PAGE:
# electricity & magnetism lecture 5: electric fields and field lines

Post on 27-Mar-2015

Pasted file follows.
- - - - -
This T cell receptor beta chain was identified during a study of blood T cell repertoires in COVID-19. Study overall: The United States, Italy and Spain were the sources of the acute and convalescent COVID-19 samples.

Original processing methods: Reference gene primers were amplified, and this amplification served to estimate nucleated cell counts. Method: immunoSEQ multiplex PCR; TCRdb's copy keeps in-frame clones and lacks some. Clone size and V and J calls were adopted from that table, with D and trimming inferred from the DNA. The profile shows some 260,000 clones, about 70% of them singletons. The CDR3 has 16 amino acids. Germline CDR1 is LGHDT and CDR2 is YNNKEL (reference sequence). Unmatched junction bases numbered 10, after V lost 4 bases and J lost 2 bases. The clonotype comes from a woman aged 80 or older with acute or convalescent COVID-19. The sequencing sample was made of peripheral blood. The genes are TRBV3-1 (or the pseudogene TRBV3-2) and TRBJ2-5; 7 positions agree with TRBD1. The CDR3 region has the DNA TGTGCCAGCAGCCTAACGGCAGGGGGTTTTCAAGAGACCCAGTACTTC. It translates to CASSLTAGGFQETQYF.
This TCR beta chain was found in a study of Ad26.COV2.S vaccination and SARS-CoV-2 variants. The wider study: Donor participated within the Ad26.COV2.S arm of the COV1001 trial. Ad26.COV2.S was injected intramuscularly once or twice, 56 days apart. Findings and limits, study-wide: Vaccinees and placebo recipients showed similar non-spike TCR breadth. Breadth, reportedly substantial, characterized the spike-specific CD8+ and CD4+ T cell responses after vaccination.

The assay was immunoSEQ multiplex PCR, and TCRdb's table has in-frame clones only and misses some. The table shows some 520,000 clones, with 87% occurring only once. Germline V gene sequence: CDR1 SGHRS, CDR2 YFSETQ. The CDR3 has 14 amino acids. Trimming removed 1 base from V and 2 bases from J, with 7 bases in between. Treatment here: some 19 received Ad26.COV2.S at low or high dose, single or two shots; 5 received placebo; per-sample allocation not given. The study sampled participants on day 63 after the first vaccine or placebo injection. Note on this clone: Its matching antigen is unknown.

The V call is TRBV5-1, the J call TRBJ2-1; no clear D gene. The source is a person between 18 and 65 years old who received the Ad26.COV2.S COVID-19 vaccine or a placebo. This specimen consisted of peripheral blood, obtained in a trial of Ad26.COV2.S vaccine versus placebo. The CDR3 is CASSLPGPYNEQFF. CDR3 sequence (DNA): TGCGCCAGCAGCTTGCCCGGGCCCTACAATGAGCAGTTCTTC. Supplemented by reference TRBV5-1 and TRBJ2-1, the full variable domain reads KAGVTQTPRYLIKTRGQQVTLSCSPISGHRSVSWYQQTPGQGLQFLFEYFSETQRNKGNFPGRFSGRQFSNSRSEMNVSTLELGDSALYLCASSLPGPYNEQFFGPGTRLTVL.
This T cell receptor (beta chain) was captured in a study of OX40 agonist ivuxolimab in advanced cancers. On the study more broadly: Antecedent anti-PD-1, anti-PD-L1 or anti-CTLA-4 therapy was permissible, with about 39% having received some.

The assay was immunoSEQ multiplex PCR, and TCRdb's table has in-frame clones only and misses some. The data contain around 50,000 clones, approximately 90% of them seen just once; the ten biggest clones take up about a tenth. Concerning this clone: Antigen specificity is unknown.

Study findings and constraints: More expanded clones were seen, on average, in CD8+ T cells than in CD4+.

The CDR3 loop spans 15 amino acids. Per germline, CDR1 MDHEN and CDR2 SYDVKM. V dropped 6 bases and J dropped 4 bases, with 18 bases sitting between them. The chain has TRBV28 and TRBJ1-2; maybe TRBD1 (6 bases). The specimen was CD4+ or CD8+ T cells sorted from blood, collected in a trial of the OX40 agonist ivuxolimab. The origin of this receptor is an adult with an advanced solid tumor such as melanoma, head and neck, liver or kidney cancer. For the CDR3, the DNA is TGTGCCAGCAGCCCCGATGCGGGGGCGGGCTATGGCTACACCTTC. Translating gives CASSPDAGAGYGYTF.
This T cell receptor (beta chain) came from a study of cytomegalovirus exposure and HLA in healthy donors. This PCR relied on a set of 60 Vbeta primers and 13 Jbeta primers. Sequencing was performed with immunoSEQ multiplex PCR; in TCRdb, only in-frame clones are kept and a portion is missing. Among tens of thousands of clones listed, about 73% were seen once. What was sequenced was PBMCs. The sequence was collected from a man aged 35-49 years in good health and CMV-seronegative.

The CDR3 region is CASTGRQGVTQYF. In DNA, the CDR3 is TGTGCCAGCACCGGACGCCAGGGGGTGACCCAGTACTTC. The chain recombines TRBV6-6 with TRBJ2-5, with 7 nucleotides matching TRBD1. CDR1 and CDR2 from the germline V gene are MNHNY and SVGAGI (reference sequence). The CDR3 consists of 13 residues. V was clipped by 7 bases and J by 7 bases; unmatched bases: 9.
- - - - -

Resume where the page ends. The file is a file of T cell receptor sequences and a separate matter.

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Slide 2 Electricity & Magnetism Lecture 5: Electric Fields and Field Lines Slide 3 Summary: Lecture 4 Coulomb's Law Electrostatic Force between charges Coulombs Law (vector) form Coulomb force vs Gravity Electrostatic force is in general much stronger Superposition Slide 4 Todays Topics The Electric field Vector Fields Superposition & Electric Field Electric Field Lines Slide 5 The Electric Field Van de Graaf Generator and thread Van de Graaf Generator and many threads Slide 6 Electric Field Physicists did not like the concept of action at a distance i.e. a force that was caused by an object a long distance away They preferred to think of an object producing a field and other objects interacting with that field Thus rather than... +- they liked to think... + - Slide 7 +Q 0 Electric Field Electric Field E is defined as the force acting on a test particle divided by the charge of that test particle Thus Electric Field from a single charge is Q Slide 8 Electric Field of a single charge + +Q 0 Note: the Electric Field is defined everywhere, even if there is no test charge is not there. +Q 0 Electric field from test particles Electric Field from isolated charges (interactive) Slide 9 Charged particles in electric field +Q-Q Using the Field to determine the force Slide 10 Vector & Scalar Fields The Electric Field Slide 11 Electric Field as a vector field The Electric Field is one example of a Vector Field A field (vector or scalar) is defined everywhere A vector field has direction as well as size The Electric Field has units of N/C Slide 12 Other examples of fields: Elevation above sea level is a scalar field Elevation is defined everywhere (on the earth) Elevation has a size (and unit), i.e. length, measured in m Elevation does not have a direction A contour diagram 100m 50m Elevation Slide 13 Other examples of fields: Slope Slope is a vector field Slope is defined everywhere (on the earth) Slope has a size (though no dimension), i.e. 10%, 1 in 10, 2 Slope does have a direction A contour diagram Slide 14 Representation of the Electric Field Electric Field Lines Slide 15 Representation of the Electric Field It would be difficult to represent the electric field by drawing vectors whose direction was the direction of the field and whose length was the size of the field everywhere Slide 16 Representation of the Electric Field Instead we choose to represent the electric field with lines whose direction indicates the direction of the field Notice that as we move away from the charge, the density of lines decreases These are called Electric Field Lines These are called Electric Field Lines Slide 17 Drawing Electric Field Lines The lines must begin on positive charges (or infinity) The lines must end on negative charges (or infinity) The number of lines leaving a +ve charge (or approaching a -ve charge) is proportional to the magnitude of the charge electric field lines cannot cross Slide 18 Field is zero at midpoint Field is not zero here Electric Field Lines Slide 19 Field lines for a conductor Slide 20 Drawing Electric Field Lines: Examples From Electric field vectors to field lines Field lines from all angles Field lines representation Slide 21 Quiz: The field direction A charge +q is placed at (0,1) A charge q is placed at (0,-1) What is the direction of the field at (1,0) A) i + j B) i - j C) -j D) -i Slide 22 Electric Field Lines Define since we know The number density of field lines is Slide 23 Interpreting Electric Field Lines The electric field vector, E, is at a tangent to the electric field lines at each point along the lines The number of lines per unit area through a surface perpendicular to the field is proportional to the strength of the electric field in that region Slide 24 Superposition & Electric Field Slide 25 Q1Q1 Q2Q2 Slide 26 Summary: Lecture 5 The Electric Field is related to Coulombs Force by Thus knowing the field we can calculate the force on a charge The Electric Field is a vector field Field lines illustrate the strength & direction of the Electric field Using superposition we thus find

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